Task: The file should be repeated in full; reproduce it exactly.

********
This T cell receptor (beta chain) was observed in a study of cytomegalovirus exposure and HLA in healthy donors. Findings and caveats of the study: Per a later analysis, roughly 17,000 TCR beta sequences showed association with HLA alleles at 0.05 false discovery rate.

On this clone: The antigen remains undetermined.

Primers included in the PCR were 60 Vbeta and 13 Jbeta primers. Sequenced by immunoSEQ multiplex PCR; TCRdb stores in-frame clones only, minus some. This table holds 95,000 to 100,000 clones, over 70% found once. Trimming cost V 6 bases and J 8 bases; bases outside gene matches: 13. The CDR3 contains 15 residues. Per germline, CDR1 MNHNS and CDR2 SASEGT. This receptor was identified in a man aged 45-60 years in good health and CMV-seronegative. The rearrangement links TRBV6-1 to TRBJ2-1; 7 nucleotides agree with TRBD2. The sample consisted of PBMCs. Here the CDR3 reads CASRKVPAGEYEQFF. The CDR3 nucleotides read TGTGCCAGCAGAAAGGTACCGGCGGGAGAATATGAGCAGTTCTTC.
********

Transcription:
This T cell receptor (beta chain) was observed in a study of cytomegalovirus exposure and HLA in healthy donors. Findings and caveats of the study: Per a later analysis, roughly 17,000 TCR beta sequences showed association with HLA alleles at 0.05 false discovery rate.

On this clone: The antigen remains undetermined.

Primers included in the PCR were 60 Vbeta and 13 Jbeta primers. Sequenced by immunoSEQ multiplex PCR; TCRdb stores in-frame clones only, minus some. This table holds 95,000 to 100,000 clones, over 70% found once. Trimming cost V 6 bases and J 8 bases; bases outside gene matches: 13. The CDR3 contains 15 residues. Per germline, CDR1 MNHNS and CDR2 SASEGT. This receptor was identified in a man aged 45-60 years in good health and CMV-seronegative. The rearrangement links TRBV6-1 to TRBJ2-1; 7 nucleotides agree with TRBD2. The sample consisted of PBMCs. Here the CDR3 reads CASRKVPAGEYEQFF. The CDR3 nucleotides read TGTGCCAGCAGAAAGGTACCGGCGGGAGAATATGAGCAGTTCTTC.